Many small business owners find it difficult to handle shipping merchandise. When you add poor planning into the mix, the process becomes even more complicated, not to mention expensive. Businesses that don’t work closely with their carrier in an effort to work out common shipping criteria end up spending up to 40% more than necessary, according to Tompkins Associates. Here’s how you can save money when shipping.
1. After you’ve chosen your shipping provider, whether it’s UPS, DHL, FedEx or another company, ask to speak with their small business specialist. Find out how you can match the carrier’s services and fees with your recurring shipping requirements. For example, there may be a specific mode of transportation or timing that will help everything run more smoothly than it has been.
2. Find out when you should be shipping by air and when you should be choosing ground shipping. Various things come into play when making this decision, including distance, DIM weight, the size of the package, and the value of the contents. It’s possible that you’re spending far too much on air shipping when you should be using ground shipping.
3. Make sure that your staff members know exactly when they need to be sending out orders. If they’re not on a schedule, you could need to send out a last minute order, which will likely have to go by air and which will cost a lot more than if you planned accordingly.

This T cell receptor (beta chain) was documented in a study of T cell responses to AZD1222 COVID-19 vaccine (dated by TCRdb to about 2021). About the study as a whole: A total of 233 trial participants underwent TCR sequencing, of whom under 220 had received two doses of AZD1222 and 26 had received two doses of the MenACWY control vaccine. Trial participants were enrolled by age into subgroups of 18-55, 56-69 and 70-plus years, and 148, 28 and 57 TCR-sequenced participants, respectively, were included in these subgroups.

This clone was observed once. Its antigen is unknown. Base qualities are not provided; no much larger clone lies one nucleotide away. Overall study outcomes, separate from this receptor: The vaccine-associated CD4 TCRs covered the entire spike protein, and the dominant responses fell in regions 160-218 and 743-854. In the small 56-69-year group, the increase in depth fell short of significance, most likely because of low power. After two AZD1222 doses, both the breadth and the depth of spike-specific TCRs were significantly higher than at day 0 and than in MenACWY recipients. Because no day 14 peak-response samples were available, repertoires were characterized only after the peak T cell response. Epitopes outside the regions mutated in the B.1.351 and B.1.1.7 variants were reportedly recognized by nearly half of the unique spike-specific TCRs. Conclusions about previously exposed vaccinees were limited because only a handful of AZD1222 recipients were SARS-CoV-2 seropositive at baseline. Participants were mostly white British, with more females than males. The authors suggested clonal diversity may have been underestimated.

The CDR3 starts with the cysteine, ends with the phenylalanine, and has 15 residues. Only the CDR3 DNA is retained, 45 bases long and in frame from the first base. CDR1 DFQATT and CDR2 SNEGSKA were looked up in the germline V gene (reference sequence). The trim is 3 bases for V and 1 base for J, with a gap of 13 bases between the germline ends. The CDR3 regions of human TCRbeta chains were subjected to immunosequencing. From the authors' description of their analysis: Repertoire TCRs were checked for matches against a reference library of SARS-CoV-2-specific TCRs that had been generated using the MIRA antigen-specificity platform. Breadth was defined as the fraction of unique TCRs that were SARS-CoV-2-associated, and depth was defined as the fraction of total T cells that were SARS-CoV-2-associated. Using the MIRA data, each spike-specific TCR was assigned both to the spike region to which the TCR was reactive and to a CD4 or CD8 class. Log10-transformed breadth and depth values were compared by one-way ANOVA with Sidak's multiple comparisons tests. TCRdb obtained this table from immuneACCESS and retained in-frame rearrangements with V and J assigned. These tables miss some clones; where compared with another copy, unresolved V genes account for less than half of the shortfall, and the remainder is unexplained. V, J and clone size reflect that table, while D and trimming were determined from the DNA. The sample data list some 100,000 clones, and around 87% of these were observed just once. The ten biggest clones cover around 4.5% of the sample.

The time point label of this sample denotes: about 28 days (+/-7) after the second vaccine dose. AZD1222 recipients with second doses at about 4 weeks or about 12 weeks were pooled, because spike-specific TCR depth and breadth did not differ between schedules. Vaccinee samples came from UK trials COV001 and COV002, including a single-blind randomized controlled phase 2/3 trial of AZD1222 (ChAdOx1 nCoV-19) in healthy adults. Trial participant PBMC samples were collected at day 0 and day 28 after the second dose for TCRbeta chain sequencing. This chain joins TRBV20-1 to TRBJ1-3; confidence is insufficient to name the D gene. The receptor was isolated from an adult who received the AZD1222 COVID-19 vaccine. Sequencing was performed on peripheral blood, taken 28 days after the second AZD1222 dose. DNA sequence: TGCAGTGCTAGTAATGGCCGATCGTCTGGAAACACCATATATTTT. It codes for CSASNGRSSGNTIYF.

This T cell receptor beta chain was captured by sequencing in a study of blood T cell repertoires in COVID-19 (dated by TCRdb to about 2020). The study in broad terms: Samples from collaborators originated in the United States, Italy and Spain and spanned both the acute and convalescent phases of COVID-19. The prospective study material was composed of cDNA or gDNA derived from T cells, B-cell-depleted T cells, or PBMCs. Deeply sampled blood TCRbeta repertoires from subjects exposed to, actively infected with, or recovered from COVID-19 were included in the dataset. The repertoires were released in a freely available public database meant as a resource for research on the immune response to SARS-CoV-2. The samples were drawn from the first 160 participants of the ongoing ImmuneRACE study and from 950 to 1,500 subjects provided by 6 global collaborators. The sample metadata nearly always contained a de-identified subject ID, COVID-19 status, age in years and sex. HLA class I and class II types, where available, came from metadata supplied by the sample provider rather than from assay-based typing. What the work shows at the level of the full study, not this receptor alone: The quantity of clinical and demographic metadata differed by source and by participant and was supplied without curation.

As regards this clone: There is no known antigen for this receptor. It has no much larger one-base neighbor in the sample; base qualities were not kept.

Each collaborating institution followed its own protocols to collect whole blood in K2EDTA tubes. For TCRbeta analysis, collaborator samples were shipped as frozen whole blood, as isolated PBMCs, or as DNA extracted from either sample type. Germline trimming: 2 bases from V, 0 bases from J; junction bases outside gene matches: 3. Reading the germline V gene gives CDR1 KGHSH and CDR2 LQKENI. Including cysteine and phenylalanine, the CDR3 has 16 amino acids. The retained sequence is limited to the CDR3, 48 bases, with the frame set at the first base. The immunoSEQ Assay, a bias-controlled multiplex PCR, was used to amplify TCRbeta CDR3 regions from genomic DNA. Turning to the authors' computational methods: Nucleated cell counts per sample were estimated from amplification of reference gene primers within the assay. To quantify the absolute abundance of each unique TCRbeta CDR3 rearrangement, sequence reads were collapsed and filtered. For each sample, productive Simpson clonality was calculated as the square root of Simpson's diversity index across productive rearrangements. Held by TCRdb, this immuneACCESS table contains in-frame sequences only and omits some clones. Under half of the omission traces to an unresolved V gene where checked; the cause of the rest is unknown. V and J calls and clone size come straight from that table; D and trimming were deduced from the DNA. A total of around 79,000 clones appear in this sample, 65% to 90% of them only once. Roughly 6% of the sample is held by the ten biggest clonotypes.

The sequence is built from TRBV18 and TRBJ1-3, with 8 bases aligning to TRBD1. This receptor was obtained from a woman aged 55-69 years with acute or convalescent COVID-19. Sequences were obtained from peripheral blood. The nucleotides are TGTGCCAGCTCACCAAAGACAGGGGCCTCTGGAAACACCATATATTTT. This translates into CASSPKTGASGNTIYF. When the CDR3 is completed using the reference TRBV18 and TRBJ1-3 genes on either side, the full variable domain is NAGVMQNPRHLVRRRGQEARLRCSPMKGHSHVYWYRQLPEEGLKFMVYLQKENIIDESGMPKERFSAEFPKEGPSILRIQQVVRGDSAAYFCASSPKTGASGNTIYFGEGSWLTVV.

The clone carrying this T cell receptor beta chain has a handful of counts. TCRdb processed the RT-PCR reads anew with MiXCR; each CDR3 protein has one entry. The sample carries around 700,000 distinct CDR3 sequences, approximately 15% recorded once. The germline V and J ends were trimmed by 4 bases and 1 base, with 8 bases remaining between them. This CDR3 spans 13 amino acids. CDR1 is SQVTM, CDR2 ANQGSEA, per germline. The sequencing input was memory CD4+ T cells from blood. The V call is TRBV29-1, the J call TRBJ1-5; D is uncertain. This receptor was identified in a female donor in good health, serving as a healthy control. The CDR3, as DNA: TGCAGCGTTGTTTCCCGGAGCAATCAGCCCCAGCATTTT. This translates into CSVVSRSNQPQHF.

4. Be clear with your customers about what type of shipping the company pays for and what shipping options they’ll need to pay for. For example, many companies will provide three-day parcel service as a standard. However, premium services, like two-day service or overnight delivery, is often paid for by the customer, at least in part. If your customers aren’t clear on these policies, though, you may be pressured into providing refunds.
5. Determine if you need to adjust the price of your product. You may be able to lower your shipping costs, which gives customers the impression that they’re getting a good deal, by charging a bit more for your product. Jacquie Vintage, a seller on Etsy, uses this tactic to off-set the cost of shipping items.
6. If you often send shipments that weigh between 150 and 20,000 pounds, these are considered less than truckload shipments. Freight consolidation services are available to add your shipment to another company’s in order to make a full truckload. LTL shipments cost more because they have to be consolidated by the carrier. When you work with a consolidation company, the carrier will be able to pull up to your terminal, get a full truckload and be on their way.
7. Invest in a postage meter and stop guessing at the weight of your packages. When you have to wing it, you end up spending more money than necessary on extra postage just to be careful. Postage meters are portable machines that have a scale for weighing packages and assessing cost. The machine will also print out a shipping label. Postage meters save companies up to 20% on shipping costs every year, making it well worth the investment.
When you don’t plan accordingly, it’s easy to overpay on your shipments. Even worse is if you end up losing sales because you don’t have consistent shipping methods. Luckily, even if you can’t yet afford to hire a logistics manager, you can still make certain tweaks to your process to save your sanity, budget and client base.